The most recent case we have found dealing with the matter is United States v. Mattison, 9 Cir., 273 F.2d 13. There, although not a Section 112(b) (6) case but rather a case arising under Section 115(c), 26 U.S.C.A., I.R.C.1939, the Court of Appeals for the Ninth Circuit applied the same principle in a case in which the following were the facts: Taxpayer had a contract with Continental Oil Company to buy from him all the operating assets and inventory of Westcott Oil Company. Mattison bought the Westcott stock, liquidated Westcott and transferred to Continental the assets it had agreed to buy and, during liquidation, turned the remainder of Westcott's assets into cash which was finally turned over to Mattison in final liquidation. The Court, finding that Mattison acquired the stock in Westcott and dissolved Westcott for the purpose of carrying out his agreement to sell its operating properties and inventory to Continental, applied the Kimbell-Diamond rule and held that this was not a true liquidation under Section 115(c) but a purchase of property by Mattison.


The next difficulty we consider is posed by the contention of the government that in each of the cases in which the courts have thus far applied the doctrine, the acquiring corporation or individual, as in Mattison, had as the sole purpose for acquiring the stock and dissolving the owner corporation the desire to acquire a certain property or species of assets, generally to integrate them into the continuing business of the purchaser. It is true that in each of the cases mentioned such was the stated purpose: in Ashland, to acquire oil producing properties; in Kimbell-Diamond, to obtain a flour mill to replace one lost through fire; in Kanawha Gas & Utilities Co., to acquire oil and gas leases and equipment; in Georgia Pacific Corporation, to purchase a large stand of timber; and in Mattison to acquire certain operating assets and inventory.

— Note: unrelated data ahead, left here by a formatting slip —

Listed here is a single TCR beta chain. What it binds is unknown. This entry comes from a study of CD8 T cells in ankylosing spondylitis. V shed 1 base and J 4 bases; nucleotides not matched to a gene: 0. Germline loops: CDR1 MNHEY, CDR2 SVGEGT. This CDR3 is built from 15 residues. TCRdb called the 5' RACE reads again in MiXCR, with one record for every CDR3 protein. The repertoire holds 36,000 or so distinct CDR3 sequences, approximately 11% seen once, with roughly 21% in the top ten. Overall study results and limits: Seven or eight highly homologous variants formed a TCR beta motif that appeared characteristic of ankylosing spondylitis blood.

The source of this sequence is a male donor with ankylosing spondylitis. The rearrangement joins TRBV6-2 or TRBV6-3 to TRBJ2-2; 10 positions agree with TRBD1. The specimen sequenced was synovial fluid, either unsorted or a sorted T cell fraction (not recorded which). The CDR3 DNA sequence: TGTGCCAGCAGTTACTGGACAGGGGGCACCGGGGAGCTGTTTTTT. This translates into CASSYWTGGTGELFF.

We recognize that in none of these cases was there a purpose to do what was here the clear intention of the parties, which was to acquire control of and continue the operation of the business enterprise owned and operated by the existing corporations. Here the business was being conducted in twenty-four different states and some foreign countries. Taxpayers' witnesses testified that "the intention was to have the business continue to operate with as little impact from change of ownership as possible" and that it was their desire to continue to trade on the good will which had been created by the old companies in their long history. Instead of acquiring an asset to be utilized in the business of a parent corporation, this taxpayer was created for the purpose of stepping as unobtrusively and effectively as possible, and with all the old organizations intact, into the shoes of the existing going businesses.